Lawyers already practicing holistic, problem-solving law, as well as lawyers contemplating change, will find much to inspire them in this book, and law students will be interested to read about attorneys whose work contradicts common assumptions about the practice of law.
Wright acknowledges that “[s]ome of what I have written here will be controversial. Some people will think I have gone too far and that I may have alienated some people. They will be right. Some will think that I haven’t gone far enough in describing the paradigm shift and that I have alienated different people.” It is no doubt a difficult dilemma.
This book does indeed pose challenges for empiricists, rationalists, or tough professionals who bump up against the old school regularly in their practices – this reader included. Such readers may be dismayed by the references in this book to unconventional practices and tools such as sage burning, astrological signs, crystals, magical thinking, and the Enneagram. Skeptics and honest doubters will have their prejudices reinforced, not countered, by these passages. Mediators like me are all too familiar with the joking contempt of the unconvinced in the legal community who deride even evaluative mediation as “touch feely”. We know that our critics have sufficient ammunition to arm themselves without our help.
I say this not to denigrate those who incorporate unconventional practices into their work. Human-centered, problem-solving work demands a willingness to improvise and experiment, which keeps our work invigorated and the focus on the client. To work in a way that is consonant with one’s deeply held values certainly makes the professional’s role more meaningful and satisfying, and the client’s experience a more positive and satisfactory one.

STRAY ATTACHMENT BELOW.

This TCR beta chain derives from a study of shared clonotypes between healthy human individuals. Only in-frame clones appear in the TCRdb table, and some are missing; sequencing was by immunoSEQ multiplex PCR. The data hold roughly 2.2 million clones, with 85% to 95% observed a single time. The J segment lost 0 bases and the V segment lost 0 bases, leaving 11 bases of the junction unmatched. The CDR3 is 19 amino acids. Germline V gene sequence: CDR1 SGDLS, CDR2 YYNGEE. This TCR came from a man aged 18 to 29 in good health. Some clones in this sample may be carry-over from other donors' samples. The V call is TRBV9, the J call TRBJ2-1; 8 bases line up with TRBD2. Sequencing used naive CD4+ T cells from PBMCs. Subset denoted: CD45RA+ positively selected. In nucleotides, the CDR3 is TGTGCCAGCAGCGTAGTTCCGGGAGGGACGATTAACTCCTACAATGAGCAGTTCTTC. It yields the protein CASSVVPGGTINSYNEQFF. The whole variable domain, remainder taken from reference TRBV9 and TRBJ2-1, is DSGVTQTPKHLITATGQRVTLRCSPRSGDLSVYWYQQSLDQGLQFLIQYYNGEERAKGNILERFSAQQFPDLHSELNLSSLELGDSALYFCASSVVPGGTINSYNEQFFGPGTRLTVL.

But law -- with its weight as venerable public institution, its central role in government, the presence of public oversight and accountability, its body of judicial decision making, appellate review, and codes of professional responsibility -- fits uneasily with New Age theories and mystical practices. Their presence for this reader was distracting, and detracted from the joy of discovery that an informative book affords.
For the lawyer determined to find a saner way to practice, Lawyers as Peacemakers reveals law not as ossified and hidebound, but fluid and innovative. The changes in the practice of law it describes both honor and transcend tradition, bringing improvements in the delivery of services to clients, in the administration of justice, and in the quality of life of lawyers. In her chronicle of a movement, J. Kim Wright knows the main streets and back roads well. Some readers might even appreciate the scenic detours.